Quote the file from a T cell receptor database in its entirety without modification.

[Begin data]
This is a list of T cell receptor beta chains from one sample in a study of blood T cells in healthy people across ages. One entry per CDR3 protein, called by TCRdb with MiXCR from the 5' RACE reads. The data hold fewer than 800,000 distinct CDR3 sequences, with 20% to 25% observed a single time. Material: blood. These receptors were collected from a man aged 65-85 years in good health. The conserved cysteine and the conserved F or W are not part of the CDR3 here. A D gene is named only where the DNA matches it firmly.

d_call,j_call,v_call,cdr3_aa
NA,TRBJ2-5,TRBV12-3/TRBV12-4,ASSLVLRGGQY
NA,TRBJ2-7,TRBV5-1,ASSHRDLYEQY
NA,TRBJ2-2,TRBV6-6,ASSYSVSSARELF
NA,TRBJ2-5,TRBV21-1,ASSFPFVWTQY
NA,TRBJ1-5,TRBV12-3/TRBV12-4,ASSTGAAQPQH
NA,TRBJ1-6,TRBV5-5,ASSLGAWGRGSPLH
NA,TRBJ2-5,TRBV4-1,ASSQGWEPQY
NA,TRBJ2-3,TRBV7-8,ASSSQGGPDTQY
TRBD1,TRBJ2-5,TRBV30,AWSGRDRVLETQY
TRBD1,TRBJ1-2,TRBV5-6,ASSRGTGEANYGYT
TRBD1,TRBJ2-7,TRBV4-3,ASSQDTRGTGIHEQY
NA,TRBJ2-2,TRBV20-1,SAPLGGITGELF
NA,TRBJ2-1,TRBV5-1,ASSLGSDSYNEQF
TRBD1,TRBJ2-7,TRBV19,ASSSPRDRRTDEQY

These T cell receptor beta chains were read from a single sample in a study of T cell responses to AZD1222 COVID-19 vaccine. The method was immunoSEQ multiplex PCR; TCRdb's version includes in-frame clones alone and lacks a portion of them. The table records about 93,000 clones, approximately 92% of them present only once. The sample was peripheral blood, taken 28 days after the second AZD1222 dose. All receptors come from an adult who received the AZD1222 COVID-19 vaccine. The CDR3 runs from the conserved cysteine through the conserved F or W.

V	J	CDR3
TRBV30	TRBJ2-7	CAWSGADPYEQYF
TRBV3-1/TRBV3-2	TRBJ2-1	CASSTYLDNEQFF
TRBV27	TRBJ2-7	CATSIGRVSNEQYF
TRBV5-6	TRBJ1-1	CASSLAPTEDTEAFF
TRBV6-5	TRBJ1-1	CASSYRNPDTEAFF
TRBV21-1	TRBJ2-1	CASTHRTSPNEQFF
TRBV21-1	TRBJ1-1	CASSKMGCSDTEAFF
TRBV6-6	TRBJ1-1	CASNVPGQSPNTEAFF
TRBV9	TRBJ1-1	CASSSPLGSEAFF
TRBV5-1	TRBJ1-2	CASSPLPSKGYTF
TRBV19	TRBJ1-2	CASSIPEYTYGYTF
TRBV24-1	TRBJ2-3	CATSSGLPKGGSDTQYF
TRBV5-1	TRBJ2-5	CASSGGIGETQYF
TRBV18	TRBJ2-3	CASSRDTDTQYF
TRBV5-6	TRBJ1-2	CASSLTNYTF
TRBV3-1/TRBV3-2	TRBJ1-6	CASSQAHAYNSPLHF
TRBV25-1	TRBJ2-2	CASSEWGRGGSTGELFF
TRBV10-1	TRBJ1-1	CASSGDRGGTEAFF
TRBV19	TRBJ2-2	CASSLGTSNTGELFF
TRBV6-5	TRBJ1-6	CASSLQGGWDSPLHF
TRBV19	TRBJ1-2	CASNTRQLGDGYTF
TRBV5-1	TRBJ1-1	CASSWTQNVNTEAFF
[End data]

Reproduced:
This is a list of T cell receptor beta chains from one sample in a study of blood T cells in healthy people across ages. One entry per CDR3 protein, called by TCRdb with MiXCR from the 5' RACE reads. The data hold fewer than 800,000 distinct CDR3 sequences, with 20% to 25% observed a single time. Material: blood. These receptors were collected from a man aged 65-85 years in good health. The conserved cysteine and the conserved F or W are not part of the CDR3 here. A D gene is named only where the DNA matches it firmly.

d_call,j_call,v_call,cdr3_aa
NA,TRBJ2-5,TRBV12-3/TRBV12-4,ASSLVLRGGQY
NA,TRBJ2-7,TRBV5-1,ASSHRDLYEQY
NA,TRBJ2-2,TRBV6-6,ASSYSVSSARELF
NA,TRBJ2-5,TRBV21-1,ASSFPFVWTQY
NA,TRBJ1-5,TRBV12-3/TRBV12-4,ASSTGAAQPQH
NA,TRBJ1-6,TRBV5-5,ASSLGAWGRGSPLH
NA,TRBJ2-5,TRBV4-1,ASSQGWEPQY
NA,TRBJ2-3,TRBV7-8,ASSSQGGPDTQY
TRBD1,TRBJ2-5,TRBV30,AWSGRDRVLETQY
TRBD1,TRBJ1-2,TRBV5-6,ASSRGTGEANYGYT
TRBD1,TRBJ2-7,TRBV4-3,ASSQDTRGTGIHEQY
NA,TRBJ2-2,TRBV20-1,SAPLGGITGELF
NA,TRBJ2-1,TRBV5-1,ASSLGSDSYNEQF
TRBD1,TRBJ2-7,TRBV19,ASSSPRDRRTDEQY

These T cell receptor beta chains were read from a single sample in a study of T cell responses to AZD1222 COVID-19 vaccine. The method was immunoSEQ multiplex PCR; TCRdb's version includes in-frame clones alone and lacks a portion of them. The table records about 93,000 clones, approximately 92% of them present only once. The sample was peripheral blood, taken 28 days after the second AZD1222 dose. All receptors come from an adult who received the AZD1222 COVID-19 vaccine. The CDR3 runs from the conserved cysteine through the conserved F or W.

V	J	CDR3
TRBV30	TRBJ2-7	CAWSGADPYEQYF
TRBV3-1/TRBV3-2	TRBJ2-1	CASSTYLDNEQFF
TRBV27	TRBJ2-7	CATSIGRVSNEQYF
TRBV5-6	TRBJ1-1	CASSLAPTEDTEAFF
TRBV6-5	TRBJ1-1	CASSYRNPDTEAFF
TRBV21-1	TRBJ2-1	CASTHRTSPNEQFF
TRBV21-1	TRBJ1-1	CASSKMGCSDTEAFF
TRBV6-6	TRBJ1-1	CASNVPGQSPNTEAFF
TRBV9	TRBJ1-1	CASSSPLGSEAFF
TRBV5-1	TRBJ1-2	CASSPLPSKGYTF
TRBV19	TRBJ1-2	CASSIPEYTYGYTF
TRBV24-1	TRBJ2-3	CATSSGLPKGGSDTQYF
TRBV5-1	TRBJ2-5	CASSGGIGETQYF
TRBV18	TRBJ2-3	CASSRDTDTQYF
TRBV5-6	TRBJ1-2	CASSLTNYTF
TRBV3-1/TRBV3-2	TRBJ1-6	CASSQAHAYNSPLHF
TRBV25-1	TRBJ2-2	CASSEWGRGGSTGELFF
TRBV10-1	TRBJ1-1	CASSGDRGGTEAFF
TRBV19	TRBJ2-2	CASSLGTSNTGELFF
TRBV6-5	TRBJ1-6	CASSLQGGWDSPLHF
TRBV19	TRBJ1-2	CASNTRQLGDGYTF
TRBV5-1	TRBJ1-1	CASSWTQNVNTEAFF